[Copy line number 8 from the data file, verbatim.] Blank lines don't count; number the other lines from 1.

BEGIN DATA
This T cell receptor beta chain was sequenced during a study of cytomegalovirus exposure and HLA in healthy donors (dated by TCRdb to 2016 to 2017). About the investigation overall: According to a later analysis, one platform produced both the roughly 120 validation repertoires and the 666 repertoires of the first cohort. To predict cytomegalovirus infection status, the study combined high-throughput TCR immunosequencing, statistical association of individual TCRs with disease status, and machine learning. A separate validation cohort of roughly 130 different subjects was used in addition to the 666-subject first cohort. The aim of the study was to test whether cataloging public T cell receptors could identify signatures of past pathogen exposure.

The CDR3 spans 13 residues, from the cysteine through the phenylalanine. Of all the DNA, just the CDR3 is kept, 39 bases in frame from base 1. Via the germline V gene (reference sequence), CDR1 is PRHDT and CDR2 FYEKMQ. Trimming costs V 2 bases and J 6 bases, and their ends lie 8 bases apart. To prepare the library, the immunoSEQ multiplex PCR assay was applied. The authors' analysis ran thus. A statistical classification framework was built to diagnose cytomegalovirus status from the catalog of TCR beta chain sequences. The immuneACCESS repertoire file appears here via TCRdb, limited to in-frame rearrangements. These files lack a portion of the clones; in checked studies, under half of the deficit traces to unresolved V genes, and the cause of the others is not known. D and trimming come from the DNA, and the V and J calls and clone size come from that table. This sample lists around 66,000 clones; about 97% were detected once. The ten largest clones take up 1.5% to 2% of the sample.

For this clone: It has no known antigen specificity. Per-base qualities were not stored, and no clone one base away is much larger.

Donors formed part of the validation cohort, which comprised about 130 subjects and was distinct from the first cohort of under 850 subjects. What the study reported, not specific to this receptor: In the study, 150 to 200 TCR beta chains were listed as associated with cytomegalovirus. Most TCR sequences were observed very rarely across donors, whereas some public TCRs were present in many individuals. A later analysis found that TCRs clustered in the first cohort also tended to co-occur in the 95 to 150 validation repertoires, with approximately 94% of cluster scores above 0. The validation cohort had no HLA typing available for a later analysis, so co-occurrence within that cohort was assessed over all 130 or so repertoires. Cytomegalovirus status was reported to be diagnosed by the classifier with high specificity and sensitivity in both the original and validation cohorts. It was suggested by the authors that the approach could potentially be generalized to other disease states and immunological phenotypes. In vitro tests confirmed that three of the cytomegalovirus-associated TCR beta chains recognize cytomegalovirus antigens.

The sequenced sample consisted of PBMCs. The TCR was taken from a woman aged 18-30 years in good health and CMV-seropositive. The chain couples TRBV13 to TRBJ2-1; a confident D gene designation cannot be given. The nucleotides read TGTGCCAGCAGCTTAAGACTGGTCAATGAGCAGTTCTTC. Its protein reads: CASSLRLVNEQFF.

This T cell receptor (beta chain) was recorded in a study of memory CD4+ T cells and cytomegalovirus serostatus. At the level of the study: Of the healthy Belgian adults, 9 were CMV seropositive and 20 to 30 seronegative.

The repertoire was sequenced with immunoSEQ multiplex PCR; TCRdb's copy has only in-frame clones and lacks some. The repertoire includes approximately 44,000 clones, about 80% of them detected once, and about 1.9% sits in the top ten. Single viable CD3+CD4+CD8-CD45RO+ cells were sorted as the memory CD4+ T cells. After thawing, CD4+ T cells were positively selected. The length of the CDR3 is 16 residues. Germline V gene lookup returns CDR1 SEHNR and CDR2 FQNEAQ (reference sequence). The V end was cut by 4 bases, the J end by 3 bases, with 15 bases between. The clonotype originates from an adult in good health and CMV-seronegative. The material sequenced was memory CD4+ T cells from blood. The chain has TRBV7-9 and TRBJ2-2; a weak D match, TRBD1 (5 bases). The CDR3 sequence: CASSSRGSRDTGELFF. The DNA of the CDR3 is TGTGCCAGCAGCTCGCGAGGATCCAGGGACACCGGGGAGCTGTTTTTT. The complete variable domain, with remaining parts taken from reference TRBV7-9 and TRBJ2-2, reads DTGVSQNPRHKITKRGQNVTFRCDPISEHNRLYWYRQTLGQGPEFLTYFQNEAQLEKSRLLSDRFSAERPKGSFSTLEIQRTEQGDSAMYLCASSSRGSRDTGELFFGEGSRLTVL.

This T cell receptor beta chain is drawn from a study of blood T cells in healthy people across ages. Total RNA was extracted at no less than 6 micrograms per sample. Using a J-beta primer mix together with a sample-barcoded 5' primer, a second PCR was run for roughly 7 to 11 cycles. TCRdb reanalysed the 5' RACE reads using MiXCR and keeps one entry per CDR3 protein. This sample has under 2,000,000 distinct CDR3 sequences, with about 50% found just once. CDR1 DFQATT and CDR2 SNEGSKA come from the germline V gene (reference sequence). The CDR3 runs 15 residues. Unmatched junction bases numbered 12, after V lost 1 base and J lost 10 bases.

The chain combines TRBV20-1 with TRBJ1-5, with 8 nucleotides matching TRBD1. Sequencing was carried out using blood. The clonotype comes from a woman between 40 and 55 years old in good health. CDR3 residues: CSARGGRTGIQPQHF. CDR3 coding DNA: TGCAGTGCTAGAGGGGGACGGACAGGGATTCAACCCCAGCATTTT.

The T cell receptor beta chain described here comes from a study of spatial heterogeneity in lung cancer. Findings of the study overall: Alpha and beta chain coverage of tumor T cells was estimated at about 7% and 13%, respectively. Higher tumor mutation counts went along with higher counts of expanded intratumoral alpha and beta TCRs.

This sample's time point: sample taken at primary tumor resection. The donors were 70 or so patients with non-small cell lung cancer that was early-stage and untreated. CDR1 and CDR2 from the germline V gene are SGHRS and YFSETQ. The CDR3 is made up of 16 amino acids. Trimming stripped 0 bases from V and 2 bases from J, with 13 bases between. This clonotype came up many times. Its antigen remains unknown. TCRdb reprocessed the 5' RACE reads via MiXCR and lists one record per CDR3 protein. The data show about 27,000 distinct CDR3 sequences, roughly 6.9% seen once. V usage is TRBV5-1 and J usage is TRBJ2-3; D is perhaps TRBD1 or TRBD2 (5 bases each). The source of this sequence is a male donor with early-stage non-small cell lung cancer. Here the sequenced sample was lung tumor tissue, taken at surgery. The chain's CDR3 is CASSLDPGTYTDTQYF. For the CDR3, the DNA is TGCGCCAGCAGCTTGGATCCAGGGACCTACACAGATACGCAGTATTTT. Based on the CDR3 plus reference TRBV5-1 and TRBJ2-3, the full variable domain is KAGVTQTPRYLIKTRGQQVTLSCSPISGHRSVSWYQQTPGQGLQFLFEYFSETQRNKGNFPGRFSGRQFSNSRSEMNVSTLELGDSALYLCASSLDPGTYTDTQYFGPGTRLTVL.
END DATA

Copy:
This T cell receptor beta chain is drawn from a study of blood T cells in healthy people across ages. Total RNA was extracted at no less than 6 micrograms per sample. Using a J-beta primer mix together with a sample-barcoded 5' primer, a second PCR was run for roughly 7 to 11 cycles. TCRdb reanalysed the 5' RACE reads using MiXCR and keeps one entry per CDR3 protein. This sample has under 2,000,000 distinct CDR3 sequences, with about 50% found just once. CDR1 DFQATT and CDR2 SNEGSKA come from the germline V gene (reference sequence). The CDR3 runs 15 residues. Unmatched junction bases numbered 12, after V lost 1 base and J lost 10 bases.